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Quinoa Oat Protein Granola Bars

  • Author: Katie Kimball


  • 1 c. oats
  • 1/2 c. plain whole milk yogurt (or water)
  • 1 c. cooked (sprouted) quinoa*
  • 1/4 c. dried cherries
  • 1/2 c. chopped nuts (optional)
  • 1/4 c. honey
  • 1/4 c. peanut butter
  • 1/2 tsp. cinnamon
  • 1/4 tsp. salt (Use the code kitchenstewardship for 15% off of your first purchase)
  • optional add-ins:
  • 1/4 c. shredded unsweetened coconut
  • 2 Tbs. ground flax
  • 1/2 tsp. baking soda, for lift
  • 1 tsp. vanilla extract

ship kroger


  1. The night before, mix one cup rolled oats with the 1/2 cup plain yogurt in your mixing bowl.
  2. Allow to rest on the counter overnight or for 12-24 hours to reduce phytates and improve digestion. (Why soak?)
  3. Make sure your quinoa is also prepped to cook or already cooked per instructions below. I find it’s easier to cook the quinoa one day while preparing lunch or dinner, then have it cold and ready to go into the bar recipe whenever I’m ready to bake.
  4. The recipe has also been tested with 1 cup soaked and dehydrated oats plus one half cup liquid: milk, water, or yogurt.
  5. To mix up the bars, add one cup cooked quinoa to the soaked oats, then simply add all the other ingredients and mix well.
  6. Spread in an 8×8-inch baking pan (or 7×11 works too).
  7. In a preheated 350F oven, bake for 20-30 minutes.
  8. The bars are done when the middle is no longer soggy and the edges become browned and pull away from the pan slightly.
  9. Cool in the pan before slicing into 16 pieces.
  10. Stores best in the refrigerator, although they can handle a few days at room temperature.


*Quinoa Soaking Instructions:
One to four days before baking, soak quinoa overnight in filtered water.

Either sprout for 1-3 days following these sprouting directions, or just rinse well and cook. (Sprouted quinoa pictured in post)

If you want exactly enough for an 8×8 pan of bars (this recipe), soak 1/4 cup dry quinoa. I always soak a full cup and just freeze the extras in one-cup servings for future batches.

Cook with double the amount of whole milk or coconut milk vs. quinoa. In other words, cook 1/4 c. dry quinoa in 1/2 c. milk, or use 2 c. milk or one can coconut milk for a full cup of dry quinoa. Bring to a boil, stir, and reduce to a simmer. Cook, covered, for about 30 minutes until liquid is absorbed.

If you use coconut milk, try using the cooked quinoa on top of yogurt with blueberries, cinnamon, and maple syrup. It’s wonderful.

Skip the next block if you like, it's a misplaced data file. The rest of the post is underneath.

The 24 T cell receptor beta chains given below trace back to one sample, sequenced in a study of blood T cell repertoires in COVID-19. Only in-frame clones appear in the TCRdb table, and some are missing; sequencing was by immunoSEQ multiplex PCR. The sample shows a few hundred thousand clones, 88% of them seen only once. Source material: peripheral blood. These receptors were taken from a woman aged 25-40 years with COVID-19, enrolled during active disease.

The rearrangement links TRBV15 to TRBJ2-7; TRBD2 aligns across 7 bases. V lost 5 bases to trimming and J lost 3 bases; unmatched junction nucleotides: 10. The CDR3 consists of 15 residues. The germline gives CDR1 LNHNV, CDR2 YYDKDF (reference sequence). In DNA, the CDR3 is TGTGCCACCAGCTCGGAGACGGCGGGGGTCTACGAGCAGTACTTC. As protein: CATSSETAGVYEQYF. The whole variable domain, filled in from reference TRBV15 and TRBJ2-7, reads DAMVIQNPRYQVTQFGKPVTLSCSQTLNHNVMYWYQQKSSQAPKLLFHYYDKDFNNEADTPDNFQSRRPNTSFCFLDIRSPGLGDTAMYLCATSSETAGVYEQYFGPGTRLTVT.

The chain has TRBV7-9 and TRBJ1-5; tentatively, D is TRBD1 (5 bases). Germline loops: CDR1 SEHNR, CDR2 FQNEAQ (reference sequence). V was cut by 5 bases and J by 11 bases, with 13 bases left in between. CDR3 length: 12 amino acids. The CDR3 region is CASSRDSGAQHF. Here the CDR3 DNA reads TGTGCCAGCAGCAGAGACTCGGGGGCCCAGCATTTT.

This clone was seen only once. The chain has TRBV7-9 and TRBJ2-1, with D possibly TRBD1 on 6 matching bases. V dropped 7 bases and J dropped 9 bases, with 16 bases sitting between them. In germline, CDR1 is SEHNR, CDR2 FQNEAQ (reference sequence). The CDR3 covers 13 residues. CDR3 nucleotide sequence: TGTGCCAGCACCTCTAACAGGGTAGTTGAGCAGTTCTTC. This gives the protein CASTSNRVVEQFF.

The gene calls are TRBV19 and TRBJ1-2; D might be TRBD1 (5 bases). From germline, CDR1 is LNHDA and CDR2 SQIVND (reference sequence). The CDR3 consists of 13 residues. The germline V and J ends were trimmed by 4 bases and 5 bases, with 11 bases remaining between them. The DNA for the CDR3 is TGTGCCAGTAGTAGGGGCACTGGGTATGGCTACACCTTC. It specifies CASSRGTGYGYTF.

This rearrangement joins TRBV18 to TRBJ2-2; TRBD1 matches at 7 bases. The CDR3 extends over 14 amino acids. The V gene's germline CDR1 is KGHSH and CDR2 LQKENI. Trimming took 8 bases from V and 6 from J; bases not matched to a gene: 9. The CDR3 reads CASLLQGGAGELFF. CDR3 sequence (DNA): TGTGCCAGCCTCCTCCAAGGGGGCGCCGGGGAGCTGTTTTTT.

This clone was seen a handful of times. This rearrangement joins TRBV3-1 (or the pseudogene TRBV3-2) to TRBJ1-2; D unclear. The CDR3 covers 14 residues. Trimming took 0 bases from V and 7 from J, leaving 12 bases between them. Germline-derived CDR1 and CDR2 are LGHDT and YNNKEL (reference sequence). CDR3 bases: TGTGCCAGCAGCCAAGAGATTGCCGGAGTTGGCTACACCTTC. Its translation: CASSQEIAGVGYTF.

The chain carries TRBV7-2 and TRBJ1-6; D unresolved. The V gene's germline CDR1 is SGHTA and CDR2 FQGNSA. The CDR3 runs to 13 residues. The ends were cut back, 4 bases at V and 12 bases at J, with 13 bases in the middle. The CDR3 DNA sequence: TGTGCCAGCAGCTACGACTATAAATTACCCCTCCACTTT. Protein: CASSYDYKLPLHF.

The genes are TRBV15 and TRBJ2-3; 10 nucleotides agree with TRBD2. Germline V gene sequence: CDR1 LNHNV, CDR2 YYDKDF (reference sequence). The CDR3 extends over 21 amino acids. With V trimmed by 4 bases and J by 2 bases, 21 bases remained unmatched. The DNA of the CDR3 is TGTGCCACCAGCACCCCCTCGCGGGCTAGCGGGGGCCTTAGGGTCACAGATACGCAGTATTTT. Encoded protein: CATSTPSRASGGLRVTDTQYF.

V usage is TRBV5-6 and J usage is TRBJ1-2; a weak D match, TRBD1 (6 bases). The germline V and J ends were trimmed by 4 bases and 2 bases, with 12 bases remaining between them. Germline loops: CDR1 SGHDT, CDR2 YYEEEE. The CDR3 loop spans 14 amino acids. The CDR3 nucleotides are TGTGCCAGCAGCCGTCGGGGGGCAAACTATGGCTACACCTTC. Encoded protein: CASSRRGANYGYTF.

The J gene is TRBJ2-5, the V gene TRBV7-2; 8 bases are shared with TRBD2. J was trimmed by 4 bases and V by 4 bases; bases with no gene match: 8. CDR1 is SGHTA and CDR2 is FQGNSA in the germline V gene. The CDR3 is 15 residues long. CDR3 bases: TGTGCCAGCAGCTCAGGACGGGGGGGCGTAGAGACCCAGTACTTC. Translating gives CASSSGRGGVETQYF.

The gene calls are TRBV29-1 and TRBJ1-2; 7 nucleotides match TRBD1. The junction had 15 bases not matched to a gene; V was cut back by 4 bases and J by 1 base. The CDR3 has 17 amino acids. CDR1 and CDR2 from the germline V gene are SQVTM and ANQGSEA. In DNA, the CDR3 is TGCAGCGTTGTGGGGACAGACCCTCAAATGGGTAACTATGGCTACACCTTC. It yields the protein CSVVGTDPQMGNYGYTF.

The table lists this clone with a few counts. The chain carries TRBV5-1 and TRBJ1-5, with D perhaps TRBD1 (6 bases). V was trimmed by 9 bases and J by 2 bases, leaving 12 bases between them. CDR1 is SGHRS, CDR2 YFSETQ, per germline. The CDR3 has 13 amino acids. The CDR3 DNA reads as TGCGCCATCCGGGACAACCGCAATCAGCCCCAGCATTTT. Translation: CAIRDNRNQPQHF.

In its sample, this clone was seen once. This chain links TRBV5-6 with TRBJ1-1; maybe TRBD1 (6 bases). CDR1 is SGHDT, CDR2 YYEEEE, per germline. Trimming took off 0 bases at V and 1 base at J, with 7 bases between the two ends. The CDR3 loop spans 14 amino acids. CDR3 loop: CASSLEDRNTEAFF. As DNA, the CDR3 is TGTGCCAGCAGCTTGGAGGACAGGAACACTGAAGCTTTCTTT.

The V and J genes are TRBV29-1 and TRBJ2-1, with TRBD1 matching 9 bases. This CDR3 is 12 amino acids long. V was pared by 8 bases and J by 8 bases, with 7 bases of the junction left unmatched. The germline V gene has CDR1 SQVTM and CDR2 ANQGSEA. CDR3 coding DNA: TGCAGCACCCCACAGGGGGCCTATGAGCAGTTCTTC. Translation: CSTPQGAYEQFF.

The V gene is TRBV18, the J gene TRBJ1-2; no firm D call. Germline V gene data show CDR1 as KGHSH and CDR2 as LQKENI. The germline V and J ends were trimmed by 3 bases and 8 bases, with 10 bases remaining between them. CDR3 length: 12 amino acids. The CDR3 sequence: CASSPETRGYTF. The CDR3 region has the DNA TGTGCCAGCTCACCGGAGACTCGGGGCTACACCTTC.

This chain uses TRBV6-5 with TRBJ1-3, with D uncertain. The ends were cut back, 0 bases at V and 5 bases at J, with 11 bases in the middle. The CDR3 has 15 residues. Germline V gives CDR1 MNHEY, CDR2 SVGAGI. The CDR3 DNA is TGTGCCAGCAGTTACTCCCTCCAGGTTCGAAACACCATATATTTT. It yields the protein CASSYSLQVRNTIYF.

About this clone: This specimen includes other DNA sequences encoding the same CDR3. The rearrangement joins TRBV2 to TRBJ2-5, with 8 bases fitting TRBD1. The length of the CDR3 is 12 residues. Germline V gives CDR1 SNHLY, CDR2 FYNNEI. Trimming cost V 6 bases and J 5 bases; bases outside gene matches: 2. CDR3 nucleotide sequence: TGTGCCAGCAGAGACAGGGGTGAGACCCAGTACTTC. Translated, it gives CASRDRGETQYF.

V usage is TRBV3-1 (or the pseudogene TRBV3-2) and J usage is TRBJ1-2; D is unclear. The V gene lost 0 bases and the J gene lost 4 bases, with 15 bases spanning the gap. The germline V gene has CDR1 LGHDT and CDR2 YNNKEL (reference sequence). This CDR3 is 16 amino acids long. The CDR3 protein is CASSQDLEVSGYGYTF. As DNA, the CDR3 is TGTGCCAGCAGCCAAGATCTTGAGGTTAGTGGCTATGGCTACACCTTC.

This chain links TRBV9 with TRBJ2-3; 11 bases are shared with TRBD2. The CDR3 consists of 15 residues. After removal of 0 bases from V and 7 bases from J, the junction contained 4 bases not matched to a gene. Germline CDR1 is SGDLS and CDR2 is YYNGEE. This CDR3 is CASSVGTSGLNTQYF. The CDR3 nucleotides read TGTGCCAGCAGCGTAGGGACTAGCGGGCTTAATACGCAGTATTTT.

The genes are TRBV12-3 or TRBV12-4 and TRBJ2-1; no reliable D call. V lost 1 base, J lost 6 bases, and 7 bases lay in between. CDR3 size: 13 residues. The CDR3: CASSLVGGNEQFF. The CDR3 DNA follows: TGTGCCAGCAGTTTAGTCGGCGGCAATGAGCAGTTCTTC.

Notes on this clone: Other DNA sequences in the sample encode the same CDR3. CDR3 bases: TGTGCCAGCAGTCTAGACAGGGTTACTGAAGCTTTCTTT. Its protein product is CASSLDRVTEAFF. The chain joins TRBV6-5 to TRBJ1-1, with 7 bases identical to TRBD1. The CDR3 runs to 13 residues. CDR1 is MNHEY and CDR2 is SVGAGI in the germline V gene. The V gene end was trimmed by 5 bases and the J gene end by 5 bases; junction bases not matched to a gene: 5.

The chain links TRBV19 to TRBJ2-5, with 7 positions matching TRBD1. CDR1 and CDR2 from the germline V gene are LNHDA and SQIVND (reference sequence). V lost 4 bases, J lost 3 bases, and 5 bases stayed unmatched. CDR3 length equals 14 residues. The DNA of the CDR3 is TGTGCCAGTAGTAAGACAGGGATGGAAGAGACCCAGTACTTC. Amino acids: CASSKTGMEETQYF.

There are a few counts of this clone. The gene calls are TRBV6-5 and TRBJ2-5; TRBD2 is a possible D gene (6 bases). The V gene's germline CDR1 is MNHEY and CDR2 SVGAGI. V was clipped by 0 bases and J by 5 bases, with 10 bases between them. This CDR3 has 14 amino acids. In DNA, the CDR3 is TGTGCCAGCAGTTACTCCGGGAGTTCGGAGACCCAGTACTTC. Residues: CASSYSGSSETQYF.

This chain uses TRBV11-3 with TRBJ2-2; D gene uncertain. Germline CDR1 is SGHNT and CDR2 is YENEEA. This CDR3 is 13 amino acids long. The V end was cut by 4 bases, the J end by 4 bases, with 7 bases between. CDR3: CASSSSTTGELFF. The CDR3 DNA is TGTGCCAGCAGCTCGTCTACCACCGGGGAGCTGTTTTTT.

Note: People find various things with soaking – if your family really reacts to unsoaked grain, you may want to soak in 1/2 c. warm water with a little whole wheat flour or buckwheat (gluten-free) flour to make sure the phytic acid is neutralized, instead of yogurt…

Crumbly fix: If you find that your bars come out too crumbly, first make sure to refrigerate them. (That might solve it all.) Then cut them apart and place individual bars on a cookie sheet or baking stone. Toast at about 350F for 10 minutes and allow to cool completely. This “re-toast” process really helps the bars keep their shape and be more solid.

If you have tamed your sweet tooth and don’t need a lot of sweetness, try cutting the honey right in half.

Peanuts are the highest protein nut, hence the peanut butter, although I admit I didn’t try using ground peanuts (yet).

Sunflower seeds (24-27g/cup) and almonds (20-31g/cup) are also very high protein nuts (numbers vary widely depending on source).

Walnuts are lower at 14-20 (maybe 28?) g/cup but have excellent omega-3 fats, so they’re still a good choice.

Hate peanut butter? Allergic? Use butter or coconut oil instead (or try simply omitting; these bars have been incredibly flexible).

Don’t care to soak? Want the bars now? Just use 1 cup oats with 1/2 cup liquid (yogurt, milk OR water) in the recipe.

This recipe is gluten-free as long as you use gluten-free oats.

If you use flax, be sure to take care of it so it doesn’t go rancid. (How to store flax)

Only buy peanut butter that has NO hydrogenated or partially hydrogenated oils.

Feel free to use any dried fruit you have on hand.

2.6 g protein per 2×2″ bar Or with 1/2 c. nuts = 3.2 g protein